May
21
2007

Another ET collision may have impacted megafauna

Mega-victim of mega-collision?: Mammoth skeleton on display at the American Museum of Natural History. Photo courtesy Mark Ryan.
Mega-victim of mega-collision?: Mammoth skeleton on display at the American Museum of Natural History. Photo courtesy Mark Ryan.
A new theory suggests that a blast from space 13,000 years ago may have been responsible for changes in Ice Age human cultures, and for wiping out most of North America’s large mammals, a fate similar to what large dinosaurs may have met 65 million years earlier.

The extraterrestrial blast from a large object, such as a comet or asteroid, colliding with Earth would have caused a significant climate cooling over the North American continent lasting for centuries.

According to Dr. Richard Firestone of Lawrence Berkeley National Laboratory, in California, the source of the collision may have originated from a supernova explosion that occurred about 250 light years from Earth.

“Our research indicates that a 10-kilometer-wide comet, which may have been composed from the remnants of a supernova explosion, could have hit North America 13,000 years ago,” says Firestone. “This event was preceded by an intense blast of iron-rich grains that impacted the planet roughly 34,000 years ago.”

Firestone and co-researcher Alan West say evidence of the supernova’s initial shockwave can be found in tiny impact craters in 34,000 year-old mammoths tusks. The two men theorize the tiny craters are the results of iron-rich grains traveling at 10,000 kilometers per hour slamming into the enamel.

Other evidence supports the comet impact theory. Sediment layers at some 22 prehistoric sites across the continent, show high of levels of iridium, along with concentrations of tiny diamond chips called nanodiamonds. There’s also a black layer of high carbon content that researchers argue could be the remains from wildfires ignited by the blast that swept across the continent.

No crater is known but scientists suggest that ice sheets present at the time may have been thick enough to act as a buffer against the collision.

It’s also possible the space rock exploded in the atmosphere but even then a shockwave of intense heat that would have wiped out everything in its path for miles around, and would have caused immediate and long-term damage to any existing human cultures. Glacial ice would have melted and surged into the North Atlantic, changing currents and effects on climate for centuries.

Such an event seems to coincide with the onset of what’s known as the Younger Dryas Episode, a period of significant environmental changes, Paleolithic cultural development, and mega-fauna extinctions.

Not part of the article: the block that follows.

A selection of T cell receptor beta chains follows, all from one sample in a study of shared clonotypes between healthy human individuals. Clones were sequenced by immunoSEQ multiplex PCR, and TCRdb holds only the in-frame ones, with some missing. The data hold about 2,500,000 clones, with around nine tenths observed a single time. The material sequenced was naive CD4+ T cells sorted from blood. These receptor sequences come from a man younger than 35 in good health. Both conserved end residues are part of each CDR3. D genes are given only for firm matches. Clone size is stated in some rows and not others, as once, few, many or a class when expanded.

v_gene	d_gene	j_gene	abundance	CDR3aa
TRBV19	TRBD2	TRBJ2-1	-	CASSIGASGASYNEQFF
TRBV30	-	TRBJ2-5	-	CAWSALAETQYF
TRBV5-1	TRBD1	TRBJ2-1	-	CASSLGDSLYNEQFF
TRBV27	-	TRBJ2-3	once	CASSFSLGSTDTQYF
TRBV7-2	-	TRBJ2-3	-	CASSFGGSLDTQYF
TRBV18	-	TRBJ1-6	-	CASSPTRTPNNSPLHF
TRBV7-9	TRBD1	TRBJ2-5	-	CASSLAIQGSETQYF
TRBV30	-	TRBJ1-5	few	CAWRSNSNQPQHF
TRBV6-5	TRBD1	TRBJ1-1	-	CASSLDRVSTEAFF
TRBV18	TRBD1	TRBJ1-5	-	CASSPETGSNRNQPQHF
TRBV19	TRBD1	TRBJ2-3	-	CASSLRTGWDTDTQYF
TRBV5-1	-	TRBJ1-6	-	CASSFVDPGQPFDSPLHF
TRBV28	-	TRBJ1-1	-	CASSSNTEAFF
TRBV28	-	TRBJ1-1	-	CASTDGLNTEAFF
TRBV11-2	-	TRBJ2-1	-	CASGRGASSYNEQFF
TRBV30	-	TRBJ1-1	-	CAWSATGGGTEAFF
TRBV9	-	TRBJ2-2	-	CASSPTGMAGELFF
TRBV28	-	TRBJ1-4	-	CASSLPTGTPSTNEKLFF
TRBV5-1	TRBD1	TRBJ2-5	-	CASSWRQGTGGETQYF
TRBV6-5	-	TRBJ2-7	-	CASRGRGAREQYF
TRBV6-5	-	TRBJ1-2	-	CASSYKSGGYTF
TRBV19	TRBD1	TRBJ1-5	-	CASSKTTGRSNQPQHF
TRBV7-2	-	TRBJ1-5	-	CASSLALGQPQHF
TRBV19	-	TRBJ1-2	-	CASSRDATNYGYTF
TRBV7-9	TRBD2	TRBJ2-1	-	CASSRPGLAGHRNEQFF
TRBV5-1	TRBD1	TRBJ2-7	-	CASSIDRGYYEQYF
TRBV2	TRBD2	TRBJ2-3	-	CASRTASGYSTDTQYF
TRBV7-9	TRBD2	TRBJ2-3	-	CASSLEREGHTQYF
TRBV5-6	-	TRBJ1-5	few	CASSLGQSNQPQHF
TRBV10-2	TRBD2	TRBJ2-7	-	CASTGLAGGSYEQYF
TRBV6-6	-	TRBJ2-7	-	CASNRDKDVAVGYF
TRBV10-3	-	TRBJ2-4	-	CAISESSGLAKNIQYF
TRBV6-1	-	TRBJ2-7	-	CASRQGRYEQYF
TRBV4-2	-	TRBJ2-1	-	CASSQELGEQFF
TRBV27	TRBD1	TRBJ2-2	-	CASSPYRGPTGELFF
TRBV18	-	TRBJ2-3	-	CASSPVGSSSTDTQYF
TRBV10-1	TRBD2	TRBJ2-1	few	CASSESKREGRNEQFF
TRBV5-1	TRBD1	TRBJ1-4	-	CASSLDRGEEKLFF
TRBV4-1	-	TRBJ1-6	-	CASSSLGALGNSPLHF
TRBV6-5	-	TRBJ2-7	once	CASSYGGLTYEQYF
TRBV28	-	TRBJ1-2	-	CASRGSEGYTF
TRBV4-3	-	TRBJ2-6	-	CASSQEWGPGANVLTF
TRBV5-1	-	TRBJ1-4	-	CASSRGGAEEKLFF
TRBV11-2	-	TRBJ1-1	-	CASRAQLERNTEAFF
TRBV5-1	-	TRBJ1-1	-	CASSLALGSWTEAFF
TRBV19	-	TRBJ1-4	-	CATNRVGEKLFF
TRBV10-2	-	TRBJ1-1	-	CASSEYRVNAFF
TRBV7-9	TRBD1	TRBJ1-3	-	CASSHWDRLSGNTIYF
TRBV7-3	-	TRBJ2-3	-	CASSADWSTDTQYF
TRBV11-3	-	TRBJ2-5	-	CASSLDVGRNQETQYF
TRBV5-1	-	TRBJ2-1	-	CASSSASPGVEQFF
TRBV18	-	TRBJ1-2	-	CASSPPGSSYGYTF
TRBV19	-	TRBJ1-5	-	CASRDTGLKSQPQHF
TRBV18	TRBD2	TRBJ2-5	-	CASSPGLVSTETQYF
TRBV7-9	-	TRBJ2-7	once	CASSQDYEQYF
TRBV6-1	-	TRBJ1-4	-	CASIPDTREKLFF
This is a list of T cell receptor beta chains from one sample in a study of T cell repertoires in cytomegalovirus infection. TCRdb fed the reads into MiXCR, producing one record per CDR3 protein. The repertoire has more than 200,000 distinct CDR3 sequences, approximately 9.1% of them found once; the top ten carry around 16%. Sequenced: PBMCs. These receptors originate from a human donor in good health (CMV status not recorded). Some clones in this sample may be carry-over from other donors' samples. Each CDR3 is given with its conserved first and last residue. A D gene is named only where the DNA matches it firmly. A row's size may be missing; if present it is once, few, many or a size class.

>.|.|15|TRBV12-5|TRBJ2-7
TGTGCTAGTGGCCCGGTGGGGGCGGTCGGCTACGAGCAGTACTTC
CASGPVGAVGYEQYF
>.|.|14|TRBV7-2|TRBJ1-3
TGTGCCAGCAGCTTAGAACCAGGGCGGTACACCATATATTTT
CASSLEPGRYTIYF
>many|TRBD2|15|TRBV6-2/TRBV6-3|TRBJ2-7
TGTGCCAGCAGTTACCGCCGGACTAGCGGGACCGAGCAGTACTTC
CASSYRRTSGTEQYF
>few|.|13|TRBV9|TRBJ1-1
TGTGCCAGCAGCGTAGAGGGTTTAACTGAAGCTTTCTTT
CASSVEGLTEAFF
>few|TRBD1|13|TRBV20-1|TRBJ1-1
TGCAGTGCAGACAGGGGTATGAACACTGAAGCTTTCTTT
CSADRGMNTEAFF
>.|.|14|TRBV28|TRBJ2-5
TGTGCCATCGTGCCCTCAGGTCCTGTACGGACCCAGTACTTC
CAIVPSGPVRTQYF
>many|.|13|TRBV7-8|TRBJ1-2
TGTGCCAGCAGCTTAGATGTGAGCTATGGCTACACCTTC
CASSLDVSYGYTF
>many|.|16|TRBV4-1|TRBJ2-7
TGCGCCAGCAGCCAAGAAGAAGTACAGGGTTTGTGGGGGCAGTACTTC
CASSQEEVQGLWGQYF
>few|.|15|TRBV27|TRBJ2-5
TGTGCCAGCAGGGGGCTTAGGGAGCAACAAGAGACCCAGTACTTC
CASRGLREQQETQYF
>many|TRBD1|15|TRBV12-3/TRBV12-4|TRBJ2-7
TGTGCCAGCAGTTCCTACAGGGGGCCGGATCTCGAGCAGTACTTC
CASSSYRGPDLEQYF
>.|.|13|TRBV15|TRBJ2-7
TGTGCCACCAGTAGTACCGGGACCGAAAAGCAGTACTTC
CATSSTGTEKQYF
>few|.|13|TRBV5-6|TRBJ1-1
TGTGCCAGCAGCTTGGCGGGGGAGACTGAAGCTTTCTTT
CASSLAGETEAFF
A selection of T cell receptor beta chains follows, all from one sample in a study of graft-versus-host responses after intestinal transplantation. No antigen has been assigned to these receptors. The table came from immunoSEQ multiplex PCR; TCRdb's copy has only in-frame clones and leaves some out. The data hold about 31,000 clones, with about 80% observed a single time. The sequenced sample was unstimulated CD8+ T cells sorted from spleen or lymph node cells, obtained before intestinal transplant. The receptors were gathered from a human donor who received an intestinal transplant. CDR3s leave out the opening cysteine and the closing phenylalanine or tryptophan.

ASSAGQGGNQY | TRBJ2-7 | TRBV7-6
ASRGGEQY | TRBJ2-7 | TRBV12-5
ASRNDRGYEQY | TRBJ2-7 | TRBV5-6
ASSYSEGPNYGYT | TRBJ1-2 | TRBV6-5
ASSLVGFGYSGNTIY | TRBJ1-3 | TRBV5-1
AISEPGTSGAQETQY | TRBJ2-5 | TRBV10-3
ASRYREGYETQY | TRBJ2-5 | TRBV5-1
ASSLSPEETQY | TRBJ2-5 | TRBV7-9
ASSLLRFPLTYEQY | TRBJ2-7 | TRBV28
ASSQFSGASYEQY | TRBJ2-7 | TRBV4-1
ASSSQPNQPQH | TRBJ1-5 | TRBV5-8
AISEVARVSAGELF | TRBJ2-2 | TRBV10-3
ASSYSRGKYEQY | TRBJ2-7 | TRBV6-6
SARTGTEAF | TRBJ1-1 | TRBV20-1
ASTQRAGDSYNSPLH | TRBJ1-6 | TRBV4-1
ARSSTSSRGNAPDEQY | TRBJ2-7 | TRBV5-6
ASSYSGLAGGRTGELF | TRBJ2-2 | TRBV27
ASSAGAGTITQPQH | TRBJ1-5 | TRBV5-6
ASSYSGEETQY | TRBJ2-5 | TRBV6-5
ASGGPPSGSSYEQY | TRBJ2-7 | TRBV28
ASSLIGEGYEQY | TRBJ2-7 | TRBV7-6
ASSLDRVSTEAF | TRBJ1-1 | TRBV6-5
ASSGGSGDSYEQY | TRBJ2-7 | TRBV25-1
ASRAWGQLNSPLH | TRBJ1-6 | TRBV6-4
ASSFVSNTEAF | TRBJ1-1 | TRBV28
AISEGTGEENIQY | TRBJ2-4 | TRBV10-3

All the large mammals that once populated the North and South Americas disappeared suddenly right about the estimated time of the extra-terrestrial impact.

"All the elephants, including the mastodon and the mammoth, all the ground sloths, including the giant ground sloth - which, when standing on its hind legs, would have been as big as a mammoth," said Professor James Kennett, from the University of California in Santa Barbara.

"All the horses went out, all the North American camels went out. There were large carnivores like the sabre-toothed cat and an enormous bear called the short-faced bear."

The effects of such a sudden extinction would certainly impact human populations as well. And that seems to be what happened. A number of prehistoric cultures such as the Clovis seem to have disappeared around the same time.

The new theory will be presented and hashed out this week at the American Geophysical Union's Joint Meeting in Acapulco, Mexico.

LINKS AND MORE INFO

BBC story
Hot Springs, SD Mammoth Site
American Geophysical Union website
Younger Dryas Info
More Younger Dryas Info
Extraterrestrial Impacts

Your Comments, Thoughts, Questions, Ideas

Anonymous's picture
Anonymous says:

Balderdash

posted on Wed, 05/23/2007 - 2:27pm
Tori.j's picture
Tori.j says:

This is a very interesting theory and I think we should really look into it.

posted on Wed, 10/17/2007 - 11:03am
Dennis Cox's picture
Dennis Cox says:

I am just a layman. But this this may be the blast structure of the YD impact event:

http://theholocenecomet.spaces.live.com

Take a look.

posted on Sun, 01/25/2009 - 7:05pm
mdr's picture
mdr says:

Thanks Dennis for posting this link. You may be right.

posted on Mon, 01/26/2009 - 10:43am

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